December 17, 2011
Fact Sheet 475). Stavudine is also known as d4T or didehydro-deoxythymidine.
Stavudine is the most commonly used anti-HIV medication worldwide. However, in 2009, the World Health Organization recommended that it stop being used because of serious side effects (see below).
Stavudine is a nucleoside analog reverse transcriptase inhibitor, or nuke. These drugs block the reverse transcriptase enzyme. This enzyme changes HIV's genetic material (RNA) into the form of DNA. This has to occur before HIV's genetic code gets inserted into an infected cell's own genetic codes.
There are no absolute rules about when to start ART. You and your health care provider should consider your CD4-cell count, your viral load, any symptoms you are having, and your attitude about taking ART. Fact Sheet 404 has more information about guidelines for the use of ART.
Stavudine can have serious side effects. In 2009, the World Health Organization recommended that it no longer be used for initial treatment of HIV infection. If you take stavudine with other ARVs, you can reduce your viral load to extremely low levels, and increase your CD4 cell counts. This should mean staying healthier longer.
Pregnant women face special risks when taking stavudine. See the information below on lactic acidosis and drug reactions.
Fact Sheet 126 for more information on resistance.
Sometimes, if your virus develops resistance to one drug, it will also have resistance to other ARVs. This is called "cross-resistance."
Resistance can develop quickly. It is very important to take ARVs according to instructions, on schedule, and not to skip or reduce doses.
An extended release version of this drug was approved in December 2002. However, due to manufacturing problems, it is not available for sale.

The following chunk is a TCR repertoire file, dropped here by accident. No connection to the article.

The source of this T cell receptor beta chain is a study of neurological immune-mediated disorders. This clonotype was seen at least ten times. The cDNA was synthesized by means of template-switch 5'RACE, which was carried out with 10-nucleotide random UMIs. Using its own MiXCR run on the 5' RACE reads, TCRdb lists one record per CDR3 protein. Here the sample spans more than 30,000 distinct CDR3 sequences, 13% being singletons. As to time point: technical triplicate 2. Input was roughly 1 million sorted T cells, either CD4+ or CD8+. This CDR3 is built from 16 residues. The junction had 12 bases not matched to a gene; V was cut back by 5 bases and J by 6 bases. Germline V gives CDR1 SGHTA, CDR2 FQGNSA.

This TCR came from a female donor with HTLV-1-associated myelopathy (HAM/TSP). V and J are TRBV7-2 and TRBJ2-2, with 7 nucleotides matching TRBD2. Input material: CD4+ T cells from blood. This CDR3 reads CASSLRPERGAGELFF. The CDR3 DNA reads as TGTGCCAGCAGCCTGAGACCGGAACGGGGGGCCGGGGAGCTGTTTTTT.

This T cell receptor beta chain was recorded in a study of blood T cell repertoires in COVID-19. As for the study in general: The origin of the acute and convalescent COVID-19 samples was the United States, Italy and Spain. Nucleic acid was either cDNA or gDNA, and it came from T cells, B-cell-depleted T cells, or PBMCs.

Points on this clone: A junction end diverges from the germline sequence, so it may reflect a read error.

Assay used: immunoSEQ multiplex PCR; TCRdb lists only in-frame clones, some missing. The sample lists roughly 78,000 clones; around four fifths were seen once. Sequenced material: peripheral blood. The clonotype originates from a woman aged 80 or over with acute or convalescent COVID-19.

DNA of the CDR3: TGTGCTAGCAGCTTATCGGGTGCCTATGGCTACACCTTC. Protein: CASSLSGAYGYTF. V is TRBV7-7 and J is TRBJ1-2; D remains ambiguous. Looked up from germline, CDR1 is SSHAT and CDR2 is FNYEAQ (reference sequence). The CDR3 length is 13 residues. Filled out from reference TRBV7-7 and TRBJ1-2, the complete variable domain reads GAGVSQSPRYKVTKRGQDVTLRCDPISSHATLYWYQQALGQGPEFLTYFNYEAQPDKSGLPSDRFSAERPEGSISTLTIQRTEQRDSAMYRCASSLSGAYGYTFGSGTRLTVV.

There are no food restrictions with stavudine.
Be sure your health care provider knows if you have had liver problems. Your liver will have to be watched carefully if you take stavudine, and your health care provider might decide that you should not use stavudine at all.
Peripheral neuropathy is a form of nerve damage. It usually shows up as tingling, numbness, or a sharp burning sensation in the feet, legs, or hands. The nerve damage is usually temporary and will go away if you stop taking stavudine, or reduce the dose. If you continue to take stavudine after nerve damage shows up, it may become permanent. See Fact Sheet 555 for more information.
Lipodystrophy is a collection of changes in body shape and blood chemistry. See Fact Sheet 553 for more information. Stavudine is strongly linked to the loss of fat in the legs, arms and face.
Lactic acidosis is a buildup of lactic acid in the blood. This is a by-product of abnormal energy production by the cells. It may be caused by damage to the mitochondria. See Fact Sheet 556 for more information on mitochondrial toxicity. Lactic acidosis can cause severe damage to the pancreas and liver. Symptoms of lactic acidosis can include weight loss, abdominal pain, and severe fatigue. The risk of lactic acidosis is higher for women and people who have taken nucleoside analog drugs for a long time or who are obese.
Stavudine's side effects may be worse if taken with ganciclovir or pentamidine.
Pregnant women should not take stavudine and ddI at the same time due to an increased risk of lactic acidosis.
This article was provided by AIDS InfoNet. Visit AIDS InfoNet's website to find out more about their activities and publications.